On Monday, Republican presidential candidate Herman Cain declared “enough said” about the swirl of questions surrounding allegations of sexual harassment leveled at him during his time as the head of the National Restaurant Association in the 1990s.
While Cain almost certainly justifies such high-profile appearances as the best way to get his side of the story out, the problem he has run into is that his side of the story keeps changing. And that means that every time he goes on television, he is creating more questions than he’s answering.
“Cain should give up his shovel and stop digging the hole with these interviews,” said Ron Bonjean, a Republican communications consultant. “When the room is on fire, you want to starve it of oxygen.”
The temptation to do otherwise is strong, though, and there are any number of recent examples of politicians who tried to use the media to solve their problems and wound up making them much, much worse.
Remember when then-New York Rep. Anthony Weiner (D) sat down with NBC’s Luke Russert to “explain” a growing controversy over lewd images sent from his Twitter account? Weiner’s inability to say that the photos were not in fact of his private parts — “I can’t say with certitude” — turned a problem into a Problem.
Or when then then-Mississippi Sen. Trent Lott took to Black Entertainment Television (BET) to explain his praise for then-South Carolina Sen. Strom Thurmond? Lott resigned as Senate Majority Leader four days later.
(Another major factor in surviving these controversies: timing. Both the Weiner and Lott stories were the only major news on the political landscape for weeks, allowing reporters to drill down relentlessly on unanswered questions.)
“Ultimately, crisis communications is about survival,” said Brian Jones, a former communications director at the Republican National Committee and now a principal in the Black Rock Group. “Repeatedly re-litigating the story and injecting new facts only fuels the story while also casting doubts on the truthfulness of the pushback.”
In other words: Get your story straight and stick to it. And that’s the opposite of what Cain did in the first 48 hours of this controversy.
It’s possible that Cain will start heeding the advice of the crisis communications professionals some time soon. But, at the moment, he is doing himself far more harm than good with his repeated media appearances.
More Cain updates: In other Cain news, the candidate won’t say whether he will ask the restaurant association to lift a confidentiality clause that would allow one of his accusers to speak out. We’re not holding our breath.
And the New York Times reports one of the women was given one year’s pay — $35,000 — as a settlement. Cain previously said he thought the settlement was for a few months’ pay.
Opponents let Cain dig his own hole: Despite his problems (or maybe because of them), Cain’s opponents aren’t exactly piling on, with the exception of former senator Rick Santorum.
We noted Tuesday morning that Santorum’s campaign is calling on Cain to be forthcoming, for fear of the party having a nominee with skeletons in his (or her) closet.
Other campaigns aren’t going even that far, notes NBC’s Domenico Montanaro. This isn’t terribly surprising. Political protocol says that, when your opponent is shooting himself in the foot, get out of the way.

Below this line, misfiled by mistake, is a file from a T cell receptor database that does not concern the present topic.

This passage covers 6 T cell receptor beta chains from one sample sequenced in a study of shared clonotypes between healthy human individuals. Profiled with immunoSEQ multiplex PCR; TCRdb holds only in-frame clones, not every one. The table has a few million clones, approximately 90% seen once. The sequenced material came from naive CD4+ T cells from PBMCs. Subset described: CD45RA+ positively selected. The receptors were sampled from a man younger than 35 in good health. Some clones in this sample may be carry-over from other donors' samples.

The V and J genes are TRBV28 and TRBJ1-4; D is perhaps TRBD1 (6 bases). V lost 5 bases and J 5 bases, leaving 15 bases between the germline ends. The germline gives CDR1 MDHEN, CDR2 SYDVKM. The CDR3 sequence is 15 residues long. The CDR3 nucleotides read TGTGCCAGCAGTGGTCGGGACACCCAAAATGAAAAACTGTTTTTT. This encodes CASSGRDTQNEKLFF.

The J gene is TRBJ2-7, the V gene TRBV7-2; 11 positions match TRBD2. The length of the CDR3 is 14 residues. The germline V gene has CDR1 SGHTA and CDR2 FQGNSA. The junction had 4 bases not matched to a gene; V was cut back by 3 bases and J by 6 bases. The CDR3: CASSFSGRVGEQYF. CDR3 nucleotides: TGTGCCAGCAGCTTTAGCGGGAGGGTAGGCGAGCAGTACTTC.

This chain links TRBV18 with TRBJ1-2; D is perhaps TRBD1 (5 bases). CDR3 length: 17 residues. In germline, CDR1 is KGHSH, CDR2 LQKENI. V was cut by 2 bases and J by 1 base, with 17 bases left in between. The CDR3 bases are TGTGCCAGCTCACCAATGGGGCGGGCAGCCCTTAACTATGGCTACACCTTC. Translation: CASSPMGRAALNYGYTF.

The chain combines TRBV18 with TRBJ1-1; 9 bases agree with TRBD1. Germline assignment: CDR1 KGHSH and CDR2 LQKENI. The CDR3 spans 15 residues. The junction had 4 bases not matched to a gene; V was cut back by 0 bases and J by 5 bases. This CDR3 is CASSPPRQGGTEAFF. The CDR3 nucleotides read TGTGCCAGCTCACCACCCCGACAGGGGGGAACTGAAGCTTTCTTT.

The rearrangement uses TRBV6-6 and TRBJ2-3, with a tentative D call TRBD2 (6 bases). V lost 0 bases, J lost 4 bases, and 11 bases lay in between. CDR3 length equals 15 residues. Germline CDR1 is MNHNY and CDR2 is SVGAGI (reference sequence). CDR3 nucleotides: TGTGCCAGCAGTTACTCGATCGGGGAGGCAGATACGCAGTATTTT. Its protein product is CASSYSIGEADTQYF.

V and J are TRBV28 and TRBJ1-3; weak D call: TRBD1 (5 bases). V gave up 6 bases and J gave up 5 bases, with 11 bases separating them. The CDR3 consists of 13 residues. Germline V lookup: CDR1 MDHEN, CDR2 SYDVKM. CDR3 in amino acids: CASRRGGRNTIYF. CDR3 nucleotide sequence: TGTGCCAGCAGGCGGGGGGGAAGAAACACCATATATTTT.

Tight race in Florida, Rubio a boon as VP: Yet another poll shows Florida emerging as a key battleground in the 2012 GOP presidential race.
The Suffolk University poll shows Cain and Mitt Romney in a statistical tie, with Romney at 25 percent and Cain at 24 percent. Newt Gingrich was third at 11 percent, while Texas Gov. Rick Perry was fourth at 9 percent.
Florida is the fourth nominating contest, behind Iowa, New Hampshire and South Carolina, but ahead of Nevada.
In another interesting finding in the poll, having home-state Sen. Marco Rubio on the GOP ticket improves Romney’s performance in a matchup with President Obama by a few points.
Redistricting upheaval in Arizona: Arizona Gov. Jan Brewer (R) and the state Senate on Tuesday removed the chairwoman of the state’s redistricting commission, after the commission drafted a map that favors Democrats.
Brewer called a special session and secured the support of 20 state senators in a significant power move.
In response, Democrats are threatening to launch recall efforts — ala Wisconsin — against four Republican state senators.
“This is a historic abuse of power without parallel in modern American history,” state Democratic Party Chairman Andrei Cherny said in a statement.
Despite the hyperbole, the move is a significant one, and if Wisconsin and Ohio have shown us anything in recent months, it’s that a motivated opposition can cause some damage.
The map is not final, so the move throws the final product into doubt. The chairwoman, Colleen Mathis, is a registered independent, but the GOP questioned her actual political motives.
A super PAC supporting Cain goes there, calling the allegations against Cain a “high-tech lynching.”
Sen. Claire McCaskill (D-Mo.) won’t run away from President Obama — at least not literally. She says she will campaign with him, while emphasizing their differences.
McCaskill has dropped a bunch of weight in preparation for her reelection campaign — a full 50 pounds.
Rich Lowrie versus Rich Lowry on Cain.
The Justice Department has cleared the GOP’s ambitious map in North Carolina. The map imperils four Democratic incumbents and is probably the GOP’s best chance for gains in 2012.
“Candidates Contrast on Energy Subsidies at Iowa Forum” — Shushannah Walsh, ABC News
“Redistricting offers Asian-Americans a political opportunity to gain fair representation” — Margaret Fung, New York Daily News
“Central Florida will be ground zero for minority districts” — Aaron Deslatte, Orlando Sentinel
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